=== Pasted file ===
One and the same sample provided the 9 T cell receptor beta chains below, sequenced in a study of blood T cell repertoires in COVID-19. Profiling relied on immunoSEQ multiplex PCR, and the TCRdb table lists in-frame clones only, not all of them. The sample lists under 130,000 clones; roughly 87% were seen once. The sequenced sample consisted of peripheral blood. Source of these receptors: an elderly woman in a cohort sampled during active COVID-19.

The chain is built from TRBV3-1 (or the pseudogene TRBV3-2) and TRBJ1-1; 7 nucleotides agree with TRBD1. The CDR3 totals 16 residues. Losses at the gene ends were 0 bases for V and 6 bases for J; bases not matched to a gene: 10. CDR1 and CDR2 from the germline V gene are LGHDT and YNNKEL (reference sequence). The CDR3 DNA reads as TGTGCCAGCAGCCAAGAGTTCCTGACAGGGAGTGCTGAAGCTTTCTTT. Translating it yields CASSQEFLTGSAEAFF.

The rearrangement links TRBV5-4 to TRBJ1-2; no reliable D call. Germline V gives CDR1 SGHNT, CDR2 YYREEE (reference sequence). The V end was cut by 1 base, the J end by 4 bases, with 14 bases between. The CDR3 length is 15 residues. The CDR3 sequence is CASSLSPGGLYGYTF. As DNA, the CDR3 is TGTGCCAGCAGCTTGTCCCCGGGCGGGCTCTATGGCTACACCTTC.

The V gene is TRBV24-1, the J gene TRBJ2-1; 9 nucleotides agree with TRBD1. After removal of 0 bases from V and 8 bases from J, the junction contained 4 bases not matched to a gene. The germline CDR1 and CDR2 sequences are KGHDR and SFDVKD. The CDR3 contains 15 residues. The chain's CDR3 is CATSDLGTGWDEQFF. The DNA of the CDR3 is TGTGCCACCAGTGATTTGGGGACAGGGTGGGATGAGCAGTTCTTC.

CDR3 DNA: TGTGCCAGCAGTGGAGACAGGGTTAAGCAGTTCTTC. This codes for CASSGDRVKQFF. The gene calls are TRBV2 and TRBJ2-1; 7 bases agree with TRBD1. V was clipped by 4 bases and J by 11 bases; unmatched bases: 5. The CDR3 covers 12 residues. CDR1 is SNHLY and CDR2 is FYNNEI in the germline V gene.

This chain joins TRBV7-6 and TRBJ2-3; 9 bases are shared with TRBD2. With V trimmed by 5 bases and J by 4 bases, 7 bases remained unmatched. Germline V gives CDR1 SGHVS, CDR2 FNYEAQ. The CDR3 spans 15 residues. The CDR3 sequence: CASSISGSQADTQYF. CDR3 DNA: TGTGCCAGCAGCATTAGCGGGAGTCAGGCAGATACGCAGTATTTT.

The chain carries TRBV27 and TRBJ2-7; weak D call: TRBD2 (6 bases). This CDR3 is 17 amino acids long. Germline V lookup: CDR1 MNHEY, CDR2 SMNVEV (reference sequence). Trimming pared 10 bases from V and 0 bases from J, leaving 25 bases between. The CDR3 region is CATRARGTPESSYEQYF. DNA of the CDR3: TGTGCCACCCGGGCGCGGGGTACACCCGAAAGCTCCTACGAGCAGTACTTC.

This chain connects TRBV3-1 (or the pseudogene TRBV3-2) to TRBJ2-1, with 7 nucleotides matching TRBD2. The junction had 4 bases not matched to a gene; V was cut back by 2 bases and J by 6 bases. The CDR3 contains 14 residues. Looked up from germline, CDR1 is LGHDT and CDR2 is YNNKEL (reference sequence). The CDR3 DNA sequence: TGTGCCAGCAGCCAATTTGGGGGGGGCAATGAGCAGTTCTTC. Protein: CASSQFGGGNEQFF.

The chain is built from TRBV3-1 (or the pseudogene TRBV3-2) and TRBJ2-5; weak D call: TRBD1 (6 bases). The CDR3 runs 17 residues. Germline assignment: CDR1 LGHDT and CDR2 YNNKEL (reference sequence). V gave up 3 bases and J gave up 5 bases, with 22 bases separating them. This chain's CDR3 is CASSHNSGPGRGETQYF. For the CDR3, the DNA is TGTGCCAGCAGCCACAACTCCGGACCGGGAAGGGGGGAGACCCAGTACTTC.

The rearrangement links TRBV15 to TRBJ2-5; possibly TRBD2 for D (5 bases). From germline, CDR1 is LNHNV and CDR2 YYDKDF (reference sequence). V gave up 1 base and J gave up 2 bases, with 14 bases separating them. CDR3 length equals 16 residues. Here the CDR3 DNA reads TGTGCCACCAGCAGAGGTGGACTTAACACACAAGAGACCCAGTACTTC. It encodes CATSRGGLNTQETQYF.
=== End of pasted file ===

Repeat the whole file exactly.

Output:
One and the same sample provided the 9 T cell receptor beta chains below, sequenced in a study of blood T cell repertoires in COVID-19. Profiling relied on immunoSEQ multiplex PCR, and the TCRdb table lists in-frame clones only, not all of them. The sample lists under 130,000 clones; roughly 87% were seen once. The sequenced sample consisted of peripheral blood. Source of these receptors: an elderly woman in a cohort sampled during active COVID-19.

The chain is built from TRBV3-1 (or the pseudogene TRBV3-2) and TRBJ1-1; 7 nucleotides agree with TRBD1. The CDR3 totals 16 residues. Losses at the gene ends were 0 bases for V and 6 bases for J; bases not matched to a gene: 10. CDR1 and CDR2 from the germline V gene are LGHDT and YNNKEL (reference sequence). The CDR3 DNA reads as TGTGCCAGCAGCCAAGAGTTCCTGACAGGGAGTGCTGAAGCTTTCTTT. Translating it yields CASSQEFLTGSAEAFF.

The rearrangement links TRBV5-4 to TRBJ1-2; no reliable D call. Germline V gives CDR1 SGHNT, CDR2 YYREEE (reference sequence). The V end was cut by 1 base, the J end by 4 bases, with 14 bases between. The CDR3 length is 15 residues. The CDR3 sequence is CASSLSPGGLYGYTF. As DNA, the CDR3 is TGTGCCAGCAGCTTGTCCCCGGGCGGGCTCTATGGCTACACCTTC.

The V gene is TRBV24-1, the J gene TRBJ2-1; 9 nucleotides agree with TRBD1. After removal of 0 bases from V and 8 bases from J, the junction contained 4 bases not matched to a gene. The germline CDR1 and CDR2 sequences are KGHDR and SFDVKD. The CDR3 contains 15 residues. The chain's CDR3 is CATSDLGTGWDEQFF. The DNA of the CDR3 is TGTGCCACCAGTGATTTGGGGACAGGGTGGGATGAGCAGTTCTTC.

CDR3 DNA: TGTGCCAGCAGTGGAGACAGGGTTAAGCAGTTCTTC. This codes for CASSGDRVKQFF. The gene calls are TRBV2 and TRBJ2-1; 7 bases agree with TRBD1. V was clipped by 4 bases and J by 11 bases; unmatched bases: 5. The CDR3 covers 12 residues. CDR1 is SNHLY and CDR2 is FYNNEI in the germline V gene.

This chain joins TRBV7-6 and TRBJ2-3; 9 bases are shared with TRBD2. With V trimmed by 5 bases and J by 4 bases, 7 bases remained unmatched. Germline V gives CDR1 SGHVS, CDR2 FNYEAQ. The CDR3 spans 15 residues. The CDR3 sequence: CASSISGSQADTQYF. CDR3 DNA: TGTGCCAGCAGCATTAGCGGGAGTCAGGCAGATACGCAGTATTTT.

The chain carries TRBV27 and TRBJ2-7; weak D call: TRBD2 (6 bases). This CDR3 is 17 amino acids long. Germline V lookup: CDR1 MNHEY, CDR2 SMNVEV (reference sequence). Trimming pared 10 bases from V and 0 bases from J, leaving 25 bases between. The CDR3 region is CATRARGTPESSYEQYF. DNA of the CDR3: TGTGCCACCCGGGCGCGGGGTACACCCGAAAGCTCCTACGAGCAGTACTTC.

This chain connects TRBV3-1 (or the pseudogene TRBV3-2) to TRBJ2-1, with 7 nucleotides matching TRBD2. The junction had 4 bases not matched to a gene; V was cut back by 2 bases and J by 6 bases. The CDR3 contains 14 residues. Looked up from germline, CDR1 is LGHDT and CDR2 is YNNKEL (reference sequence). The CDR3 DNA sequence: TGTGCCAGCAGCCAATTTGGGGGGGGCAATGAGCAGTTCTTC. Protein: CASSQFGGGNEQFF.

The chain is built from TRBV3-1 (or the pseudogene TRBV3-2) and TRBJ2-5; weak D call: TRBD1 (6 bases). The CDR3 runs 17 residues. Germline assignment: CDR1 LGHDT and CDR2 YNNKEL (reference sequence). V gave up 3 bases and J gave up 5 bases, with 22 bases separating them. This chain's CDR3 is CASSHNSGPGRGETQYF. For the CDR3, the DNA is TGTGCCAGCAGCCACAACTCCGGACCGGGAAGGGGGGAGACCCAGTACTTC.

The rearrangement links TRBV15 to TRBJ2-5; possibly TRBD2 for D (5 bases). From germline, CDR1 is LNHNV and CDR2 YYDKDF (reference sequence). V gave up 1 base and J gave up 2 bases, with 14 bases separating them. CDR3 length equals 16 residues. Here the CDR3 DNA reads TGTGCCACCAGCAGAGGTGGACTTAACACACAAGAGACCCAGTACTTC. It encodes CATSRGGLNTQETQYF.